Yesterday evening, I met a man named Abbas whom I’m sure, if given the chance, would help a great many people.
No, the fellow wasn’t Mahmoud Abbas, though my contact has a lot more to offer from a political perspective, in my humble opinion, than the current Palestinian president. My Abbas is from a small village in Pakistan that had no name—only a number, as if it was insignificant except for its population. He has lived in the United States for 16 years, was previously in Las Vegas, then left for New York. He drives a cab, took me all the way up to my neighborhood in Washington Heights. He spoke of prayer. He spoke of food.
He also dropped the f-bomb a lot—a predilection I gathered was due to the way he learned English, which he said was via Brooklyn. No better way to do so, in my humble opinion. No better way.
I’m bringing Abbas up for good reason. We had a delightful conversation, which ranged from his descriptions of life in Islamabad—a very “green” city, he noted with nostalgia—to cooking whole goats in a tandoor … something we both discussed with lip-smacking determination. Abbas is Muslim. I am Jewish. He talked about eating halal meats and the prayers he says before slaughtering the animals he is about to consume. He informed me that he is allowed to eat kosher fare if halal foodstuffs aren’t available. I mentioned that it made a lot of sense for people to come to the table over a meal to negotiate rather than do it via proxies or hearsay. I was referring, of course, to Israeli-Palestinian relations, and Abbas understood that. He seemed to think it was a good idea, too.
Initially, Abbas told me to get in the middle of the cab in order to ensure that I got the most out of the air conditioning on this very hot day in NYC. I obliged, and he was right—it was much cooler there. That’s how we started on our dialogue, a dialogue that I feel could have worked wonders in Israel and beyond. It was a dialogue that made me feel that things could work, that there was hope for peace after all. Because if you can have a great chat with a taxi driver while he is navigating the infernal streets of Manhattan, you can have a great chat with anyone. And that’s my position.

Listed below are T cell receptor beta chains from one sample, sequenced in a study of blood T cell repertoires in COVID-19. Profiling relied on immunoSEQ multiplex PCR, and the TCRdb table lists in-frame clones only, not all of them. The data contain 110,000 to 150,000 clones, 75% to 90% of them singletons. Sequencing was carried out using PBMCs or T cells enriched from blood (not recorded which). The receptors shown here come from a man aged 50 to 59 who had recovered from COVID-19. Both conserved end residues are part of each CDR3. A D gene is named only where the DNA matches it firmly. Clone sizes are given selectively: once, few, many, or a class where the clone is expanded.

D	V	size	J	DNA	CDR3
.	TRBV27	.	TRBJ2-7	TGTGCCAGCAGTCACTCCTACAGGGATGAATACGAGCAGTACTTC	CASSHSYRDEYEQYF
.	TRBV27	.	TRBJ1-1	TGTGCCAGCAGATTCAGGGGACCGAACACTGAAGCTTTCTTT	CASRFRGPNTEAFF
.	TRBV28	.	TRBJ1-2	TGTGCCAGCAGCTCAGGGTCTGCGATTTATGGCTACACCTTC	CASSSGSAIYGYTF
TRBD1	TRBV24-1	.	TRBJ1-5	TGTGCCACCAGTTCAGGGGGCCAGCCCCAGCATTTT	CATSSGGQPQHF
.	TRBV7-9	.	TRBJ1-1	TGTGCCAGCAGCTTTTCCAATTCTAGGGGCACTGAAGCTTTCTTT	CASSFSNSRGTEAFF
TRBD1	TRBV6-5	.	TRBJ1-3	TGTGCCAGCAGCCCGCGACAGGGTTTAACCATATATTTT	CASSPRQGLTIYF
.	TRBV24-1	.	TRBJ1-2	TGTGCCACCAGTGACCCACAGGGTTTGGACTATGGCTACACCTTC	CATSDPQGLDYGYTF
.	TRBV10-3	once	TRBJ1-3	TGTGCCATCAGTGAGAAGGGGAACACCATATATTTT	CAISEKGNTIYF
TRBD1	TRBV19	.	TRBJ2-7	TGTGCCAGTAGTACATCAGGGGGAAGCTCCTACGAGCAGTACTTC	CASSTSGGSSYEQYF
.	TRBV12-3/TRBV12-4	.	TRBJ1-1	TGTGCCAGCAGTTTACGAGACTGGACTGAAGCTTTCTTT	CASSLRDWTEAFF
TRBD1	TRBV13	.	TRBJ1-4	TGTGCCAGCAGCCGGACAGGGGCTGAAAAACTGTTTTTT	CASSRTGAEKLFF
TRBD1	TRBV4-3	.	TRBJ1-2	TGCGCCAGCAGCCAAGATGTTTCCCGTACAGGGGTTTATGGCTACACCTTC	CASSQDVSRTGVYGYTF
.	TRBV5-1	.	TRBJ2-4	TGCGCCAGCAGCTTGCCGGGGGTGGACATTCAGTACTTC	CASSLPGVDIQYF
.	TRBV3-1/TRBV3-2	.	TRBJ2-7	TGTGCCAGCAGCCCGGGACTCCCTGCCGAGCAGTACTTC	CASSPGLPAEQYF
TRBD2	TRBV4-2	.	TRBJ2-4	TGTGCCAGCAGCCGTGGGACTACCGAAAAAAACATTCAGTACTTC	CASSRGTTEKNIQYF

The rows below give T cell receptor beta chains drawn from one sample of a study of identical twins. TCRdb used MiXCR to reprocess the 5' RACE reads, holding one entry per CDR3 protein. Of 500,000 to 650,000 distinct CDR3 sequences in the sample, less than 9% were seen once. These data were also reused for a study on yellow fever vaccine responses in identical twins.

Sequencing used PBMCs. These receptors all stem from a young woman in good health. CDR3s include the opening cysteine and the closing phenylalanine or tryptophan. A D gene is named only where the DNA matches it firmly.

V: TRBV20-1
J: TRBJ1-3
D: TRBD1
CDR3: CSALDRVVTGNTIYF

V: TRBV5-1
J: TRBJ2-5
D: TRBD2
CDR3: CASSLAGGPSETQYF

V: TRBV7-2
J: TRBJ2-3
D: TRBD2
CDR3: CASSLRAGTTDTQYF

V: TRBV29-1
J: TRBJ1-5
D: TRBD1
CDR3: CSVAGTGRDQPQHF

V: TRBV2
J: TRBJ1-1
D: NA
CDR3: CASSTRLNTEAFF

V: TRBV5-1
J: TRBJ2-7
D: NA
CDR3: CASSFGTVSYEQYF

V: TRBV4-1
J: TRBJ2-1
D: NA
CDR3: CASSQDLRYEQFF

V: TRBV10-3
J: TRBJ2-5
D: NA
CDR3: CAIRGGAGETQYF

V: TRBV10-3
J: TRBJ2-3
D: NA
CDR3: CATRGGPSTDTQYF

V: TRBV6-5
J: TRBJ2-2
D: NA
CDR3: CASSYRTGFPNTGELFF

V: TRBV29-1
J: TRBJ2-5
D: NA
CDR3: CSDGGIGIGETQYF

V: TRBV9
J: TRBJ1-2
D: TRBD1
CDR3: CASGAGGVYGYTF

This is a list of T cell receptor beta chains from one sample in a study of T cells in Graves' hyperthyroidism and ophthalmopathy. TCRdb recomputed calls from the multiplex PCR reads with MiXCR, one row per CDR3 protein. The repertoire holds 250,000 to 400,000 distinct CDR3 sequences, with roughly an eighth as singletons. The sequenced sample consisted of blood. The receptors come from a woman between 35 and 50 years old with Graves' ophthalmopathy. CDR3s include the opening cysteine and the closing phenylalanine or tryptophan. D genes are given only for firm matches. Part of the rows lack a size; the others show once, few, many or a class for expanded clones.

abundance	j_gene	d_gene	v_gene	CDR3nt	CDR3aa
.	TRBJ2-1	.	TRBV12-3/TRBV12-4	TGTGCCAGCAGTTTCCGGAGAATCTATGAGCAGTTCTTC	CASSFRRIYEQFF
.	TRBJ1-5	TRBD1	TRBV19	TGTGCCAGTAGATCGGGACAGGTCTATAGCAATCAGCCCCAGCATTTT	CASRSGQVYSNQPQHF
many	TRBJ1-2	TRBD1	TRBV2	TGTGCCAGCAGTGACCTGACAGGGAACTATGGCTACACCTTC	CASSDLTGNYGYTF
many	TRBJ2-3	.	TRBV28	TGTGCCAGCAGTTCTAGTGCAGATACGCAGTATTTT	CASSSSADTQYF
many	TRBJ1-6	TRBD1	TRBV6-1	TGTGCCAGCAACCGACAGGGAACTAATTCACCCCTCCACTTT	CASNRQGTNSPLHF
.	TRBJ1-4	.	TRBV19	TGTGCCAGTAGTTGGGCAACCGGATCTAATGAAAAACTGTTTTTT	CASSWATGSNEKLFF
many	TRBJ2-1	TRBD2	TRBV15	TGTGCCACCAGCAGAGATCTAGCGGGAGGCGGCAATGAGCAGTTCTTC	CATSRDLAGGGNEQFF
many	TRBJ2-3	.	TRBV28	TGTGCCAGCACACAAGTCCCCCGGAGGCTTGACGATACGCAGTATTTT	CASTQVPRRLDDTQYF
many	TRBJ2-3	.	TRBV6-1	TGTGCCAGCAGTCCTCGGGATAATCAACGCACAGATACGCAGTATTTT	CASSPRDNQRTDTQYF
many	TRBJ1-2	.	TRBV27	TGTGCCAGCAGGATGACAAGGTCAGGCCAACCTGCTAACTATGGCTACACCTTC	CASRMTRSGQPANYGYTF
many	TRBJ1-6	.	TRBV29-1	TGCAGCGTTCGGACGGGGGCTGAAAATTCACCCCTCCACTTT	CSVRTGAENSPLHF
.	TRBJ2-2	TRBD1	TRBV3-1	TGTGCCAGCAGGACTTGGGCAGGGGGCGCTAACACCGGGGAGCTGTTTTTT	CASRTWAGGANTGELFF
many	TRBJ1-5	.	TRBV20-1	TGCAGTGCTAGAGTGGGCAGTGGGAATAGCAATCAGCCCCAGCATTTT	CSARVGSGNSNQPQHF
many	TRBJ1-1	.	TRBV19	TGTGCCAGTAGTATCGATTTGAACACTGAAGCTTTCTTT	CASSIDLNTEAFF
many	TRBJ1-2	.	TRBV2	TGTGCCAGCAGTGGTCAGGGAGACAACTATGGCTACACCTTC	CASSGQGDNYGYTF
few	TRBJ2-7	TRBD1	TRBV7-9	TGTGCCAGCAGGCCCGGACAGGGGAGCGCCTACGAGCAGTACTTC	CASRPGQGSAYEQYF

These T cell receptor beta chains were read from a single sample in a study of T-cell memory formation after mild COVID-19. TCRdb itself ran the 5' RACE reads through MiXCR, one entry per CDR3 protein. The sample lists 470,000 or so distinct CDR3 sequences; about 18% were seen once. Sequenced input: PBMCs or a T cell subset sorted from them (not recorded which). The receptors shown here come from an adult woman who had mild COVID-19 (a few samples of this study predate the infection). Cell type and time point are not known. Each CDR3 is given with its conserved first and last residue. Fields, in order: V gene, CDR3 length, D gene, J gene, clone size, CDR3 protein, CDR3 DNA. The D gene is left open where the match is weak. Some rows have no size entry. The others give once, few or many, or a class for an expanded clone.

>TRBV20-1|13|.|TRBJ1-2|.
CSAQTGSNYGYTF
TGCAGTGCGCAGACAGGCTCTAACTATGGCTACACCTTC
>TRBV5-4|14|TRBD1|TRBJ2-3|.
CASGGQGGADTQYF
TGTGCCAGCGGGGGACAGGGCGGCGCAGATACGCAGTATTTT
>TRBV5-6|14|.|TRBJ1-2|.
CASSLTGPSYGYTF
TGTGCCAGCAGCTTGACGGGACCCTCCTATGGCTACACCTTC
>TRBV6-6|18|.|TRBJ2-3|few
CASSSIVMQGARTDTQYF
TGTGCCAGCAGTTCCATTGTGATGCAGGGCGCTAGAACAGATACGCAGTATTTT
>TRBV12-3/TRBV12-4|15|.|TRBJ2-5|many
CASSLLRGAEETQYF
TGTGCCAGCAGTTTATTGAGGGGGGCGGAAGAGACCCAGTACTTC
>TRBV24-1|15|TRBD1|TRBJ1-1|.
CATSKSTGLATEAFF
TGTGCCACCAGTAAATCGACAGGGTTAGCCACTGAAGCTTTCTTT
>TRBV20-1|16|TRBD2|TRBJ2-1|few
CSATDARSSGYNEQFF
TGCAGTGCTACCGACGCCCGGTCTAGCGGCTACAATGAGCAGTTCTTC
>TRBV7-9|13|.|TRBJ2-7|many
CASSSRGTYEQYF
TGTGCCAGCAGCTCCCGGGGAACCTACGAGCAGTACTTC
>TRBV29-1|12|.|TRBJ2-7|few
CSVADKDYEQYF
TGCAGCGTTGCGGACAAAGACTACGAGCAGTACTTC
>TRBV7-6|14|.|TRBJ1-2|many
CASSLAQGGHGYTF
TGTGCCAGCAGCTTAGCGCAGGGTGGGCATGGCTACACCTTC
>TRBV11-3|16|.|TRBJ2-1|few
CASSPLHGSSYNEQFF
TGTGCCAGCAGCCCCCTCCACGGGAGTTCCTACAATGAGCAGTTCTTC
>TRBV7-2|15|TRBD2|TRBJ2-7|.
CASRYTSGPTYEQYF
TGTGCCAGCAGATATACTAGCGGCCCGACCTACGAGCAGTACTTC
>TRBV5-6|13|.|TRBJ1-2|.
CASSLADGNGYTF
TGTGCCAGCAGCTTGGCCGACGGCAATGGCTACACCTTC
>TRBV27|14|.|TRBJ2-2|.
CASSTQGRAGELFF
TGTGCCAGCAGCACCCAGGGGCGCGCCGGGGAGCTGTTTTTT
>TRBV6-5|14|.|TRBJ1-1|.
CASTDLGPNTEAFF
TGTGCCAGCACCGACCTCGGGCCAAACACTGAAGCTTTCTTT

Abbas, from the village with only a number, and I shook hands at the end of our ride. He expressed the desire to pick me up in his cab again in the future. I shared that sentiment.
Stuff it, anti-Semites and Islamophobes. This is the reality of the situation on the ground. People who come from different backgrounds yet are, as Abbas said, “cousins.” People who can talk about anything and have life in common. People who are more qualified to negotiate than those in their current political roles because they don’t hate, because they’re optimistic, because they can speak from a grass-roots level, because they can bring up elements of their own cultures and express their feelings and maybe not come to a resolution but know that they wouldn’t be against seeing each other again—that if that time happened, they would welcome it. Folks who hate Jews because they are Jews and Muslims because they are Muslim don’t know what the hell they are thinking. They are out of their heads. They are, quite plainly, wrong.
I don’t think I’m oversimplifying the situation between Israelis and Palestinians. The conversation I had with Abbas is what should really happen. People putting aside their differences. People dining together and talking about their needs. Not sitting next to their respective flags and arguing about what must be. Discussing how things must be is better. And getting to that point requires friendliness, an easygoing nature and a willingness to compromise.
All of which Abbas has.
I’m not nominating Abbas for a political position; rather, I think he’s quite happy where is. Yet I wonder if his sentiments reflect the importance of that little village with just a number, not a name, in our lives and in the history of our country—for history is made not by those who dominate the headlines, but by those who strive to make others happy. Abbas does exactly that. He’s definitely got something to offer.
If only more individuals emulated him, we would have more lasting peace. And that wouldn’t be something we’d have to fuhgeddabout, in the parlance of his own borough.
From a numbered village to Brooklyn to Washington Heights, our needs are all the same. So it is from Muslim to Jewish, and one day we all will realize it.
Sometime, hopefully, soon. Someday—one day—soon.